Saturday, June 6, 2020

The Roaring Of The Waterfalls

Continuing where I left off yesterday, here's another view of the east branch of the Rideau Falls. Note the snow down below, yet to melt in spring conditions at the time I took these shots in early April.


Here we have a first glimpse of the west branch of the falls. The National Research Council has its facilities on the far shore.


I started across the bridge spanning the west branch.


I reached the viewing area on the west shore. In the distance on the Gatineau side of the Ottawa River, a number of buildings can be glimpsed. That's where the main channel of the Gatineau River merges with the Ottawa River.

Friday, June 5, 2020

A Meeting Place Of Two Rivers

One day in early April I headed out to the New Edinburgh area to visit this waterfall. The Rideau Falls are where the Rideau River ends, pouring into the Ottawa River east of the downtown in two plunge falls, separated by Green Island. On this shore, the New Edinburgh side, the east falls were filled with spring run off. The falls were sighted by Champlain when he first came up the Ottawa River in 1613; Rideau means curtain in French. From time immemorial before that, First Nations tribes lived and journeyed through this area, and they were already familiar with this place.


In the background are a couple of buildings, both for the foreign ministry. The Diefenbaker Building, at left, stands on Green Island. Beyond it on the west shore of the Rideau River is the Pearson Building. And the National Research Council has labs facing the Pearson Building, seen at right in the background.


A look across the Ottawa River takes in the Gatineau shoreline. That wooded area is parkland, the Leamy Lake Park. Outlets of the Gatineau River merge with the river over there, though the main channel lies to the east.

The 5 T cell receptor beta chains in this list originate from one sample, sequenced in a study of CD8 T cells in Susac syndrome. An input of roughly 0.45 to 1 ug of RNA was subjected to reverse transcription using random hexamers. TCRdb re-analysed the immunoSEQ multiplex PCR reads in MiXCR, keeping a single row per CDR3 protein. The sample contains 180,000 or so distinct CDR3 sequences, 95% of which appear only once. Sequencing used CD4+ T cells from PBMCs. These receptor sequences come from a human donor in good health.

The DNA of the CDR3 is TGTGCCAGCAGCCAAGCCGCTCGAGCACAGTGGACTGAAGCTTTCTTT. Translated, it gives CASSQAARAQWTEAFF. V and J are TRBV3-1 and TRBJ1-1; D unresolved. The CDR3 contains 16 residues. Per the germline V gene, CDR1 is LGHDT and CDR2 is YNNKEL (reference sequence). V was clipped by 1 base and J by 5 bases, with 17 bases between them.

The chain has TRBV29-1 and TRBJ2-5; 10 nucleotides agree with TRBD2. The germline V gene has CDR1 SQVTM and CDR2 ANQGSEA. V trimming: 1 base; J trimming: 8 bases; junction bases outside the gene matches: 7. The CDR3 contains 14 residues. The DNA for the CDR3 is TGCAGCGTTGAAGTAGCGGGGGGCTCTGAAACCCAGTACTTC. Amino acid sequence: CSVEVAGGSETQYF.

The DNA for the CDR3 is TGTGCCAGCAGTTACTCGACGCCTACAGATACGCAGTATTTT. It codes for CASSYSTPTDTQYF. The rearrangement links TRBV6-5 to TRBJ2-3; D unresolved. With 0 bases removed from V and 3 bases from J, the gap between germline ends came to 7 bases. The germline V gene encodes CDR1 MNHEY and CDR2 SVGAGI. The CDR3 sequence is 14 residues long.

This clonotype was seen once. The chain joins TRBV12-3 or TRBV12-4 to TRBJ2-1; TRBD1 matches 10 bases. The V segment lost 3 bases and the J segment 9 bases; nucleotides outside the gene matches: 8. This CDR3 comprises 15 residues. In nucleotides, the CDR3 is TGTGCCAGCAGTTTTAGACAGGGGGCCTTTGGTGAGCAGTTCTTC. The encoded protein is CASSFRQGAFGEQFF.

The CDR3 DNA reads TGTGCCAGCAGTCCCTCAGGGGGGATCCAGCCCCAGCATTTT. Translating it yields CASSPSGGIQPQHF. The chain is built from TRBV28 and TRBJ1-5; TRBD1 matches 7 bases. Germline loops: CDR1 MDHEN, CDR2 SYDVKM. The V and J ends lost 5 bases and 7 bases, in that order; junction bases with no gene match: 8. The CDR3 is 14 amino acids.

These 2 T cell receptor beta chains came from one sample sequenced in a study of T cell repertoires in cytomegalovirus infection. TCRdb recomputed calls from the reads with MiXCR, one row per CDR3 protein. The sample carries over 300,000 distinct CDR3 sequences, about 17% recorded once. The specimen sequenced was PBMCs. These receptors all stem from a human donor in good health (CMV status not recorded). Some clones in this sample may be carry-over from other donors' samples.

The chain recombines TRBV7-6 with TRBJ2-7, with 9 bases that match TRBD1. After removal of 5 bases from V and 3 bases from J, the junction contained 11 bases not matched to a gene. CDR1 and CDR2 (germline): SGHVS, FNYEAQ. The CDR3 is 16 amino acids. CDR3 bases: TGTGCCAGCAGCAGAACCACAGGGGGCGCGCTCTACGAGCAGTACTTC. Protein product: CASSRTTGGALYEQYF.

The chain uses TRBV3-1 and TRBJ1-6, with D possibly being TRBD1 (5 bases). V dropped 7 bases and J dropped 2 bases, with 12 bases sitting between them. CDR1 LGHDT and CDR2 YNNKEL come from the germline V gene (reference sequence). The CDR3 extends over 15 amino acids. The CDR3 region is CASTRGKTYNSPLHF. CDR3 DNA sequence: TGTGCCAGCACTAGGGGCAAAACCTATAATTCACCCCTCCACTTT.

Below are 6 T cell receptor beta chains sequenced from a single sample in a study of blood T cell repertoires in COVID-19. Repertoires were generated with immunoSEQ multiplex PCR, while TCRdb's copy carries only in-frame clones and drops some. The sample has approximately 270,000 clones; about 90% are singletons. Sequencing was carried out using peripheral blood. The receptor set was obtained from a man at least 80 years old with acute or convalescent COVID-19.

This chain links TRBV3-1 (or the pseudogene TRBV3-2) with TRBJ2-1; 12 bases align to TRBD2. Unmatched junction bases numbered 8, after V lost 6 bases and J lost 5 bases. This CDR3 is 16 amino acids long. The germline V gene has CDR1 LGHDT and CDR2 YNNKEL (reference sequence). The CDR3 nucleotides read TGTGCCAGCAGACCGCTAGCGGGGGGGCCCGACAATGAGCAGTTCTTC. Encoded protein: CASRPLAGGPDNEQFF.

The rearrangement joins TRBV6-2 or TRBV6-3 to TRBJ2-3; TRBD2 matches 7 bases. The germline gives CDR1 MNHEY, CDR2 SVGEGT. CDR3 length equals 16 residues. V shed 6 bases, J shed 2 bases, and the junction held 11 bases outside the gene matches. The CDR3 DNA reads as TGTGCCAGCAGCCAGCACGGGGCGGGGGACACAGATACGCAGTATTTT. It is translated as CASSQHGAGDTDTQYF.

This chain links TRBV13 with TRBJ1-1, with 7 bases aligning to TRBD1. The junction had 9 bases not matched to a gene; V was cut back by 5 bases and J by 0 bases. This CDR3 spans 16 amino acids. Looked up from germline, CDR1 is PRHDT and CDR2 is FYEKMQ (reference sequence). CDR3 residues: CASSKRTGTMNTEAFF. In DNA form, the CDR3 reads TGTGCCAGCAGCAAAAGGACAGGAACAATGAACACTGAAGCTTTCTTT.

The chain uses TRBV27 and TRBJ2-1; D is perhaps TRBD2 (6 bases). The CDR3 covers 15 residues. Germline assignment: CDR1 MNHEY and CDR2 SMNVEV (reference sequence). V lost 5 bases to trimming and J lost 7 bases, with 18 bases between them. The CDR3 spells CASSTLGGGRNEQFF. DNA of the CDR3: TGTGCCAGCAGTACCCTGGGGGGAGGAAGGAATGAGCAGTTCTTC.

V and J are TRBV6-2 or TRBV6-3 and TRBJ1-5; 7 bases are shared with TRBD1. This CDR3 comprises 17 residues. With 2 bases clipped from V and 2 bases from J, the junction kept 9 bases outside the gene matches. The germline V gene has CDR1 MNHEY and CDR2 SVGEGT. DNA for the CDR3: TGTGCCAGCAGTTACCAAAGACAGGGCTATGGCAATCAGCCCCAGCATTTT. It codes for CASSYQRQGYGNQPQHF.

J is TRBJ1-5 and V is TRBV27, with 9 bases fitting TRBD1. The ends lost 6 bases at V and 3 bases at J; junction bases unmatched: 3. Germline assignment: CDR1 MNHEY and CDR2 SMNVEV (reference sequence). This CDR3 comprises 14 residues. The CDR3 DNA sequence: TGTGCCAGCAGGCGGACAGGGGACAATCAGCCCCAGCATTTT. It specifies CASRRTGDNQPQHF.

I started along the bridge crossing over the falls.


Here we have a look at the east falls from the viewing platform on Green Island. We'll pick up from here tomorrow.

Thursday, June 4, 2020

A World Of Cold, White Weather

Picking up where I left off yesterday, here's a shot of Parliament Hill on that snowy March day.


The Gatineau shoreline was lost in the snow, but you can see the progress of open water on the ice. I was back in Major's Hill Park at this point.


A squirrel was in the park, and took cover behind a tree as I approached.


This view looks towards the Connaught Building and the Chateau Laurier.


While this looks back towards the National Gallery of Canada.


And I finish with one more view of the National Gallery at left, and the iconic Notre Dame at right.

Wednesday, June 3, 2020

A Walk Through The Spring Snow

For today and tomorrow, my shots date to after the first day of spring. We had snow falling on this particular day, and I was out for a walk. I was in Major's Hill Park and photographed this view looking towards Parliament Hill. The fence in the foreground is a snowfence to protect the tulip beds. 


I went as far as the viewing platform where the Alexandra Bridge commences. At right is the outcrop of Nepean Point.


A statue of Samuel de Champlain stands up there. For the time being, this is as close as I'll get to the statue- the parkland surrounding it is being reconfigured with a new design.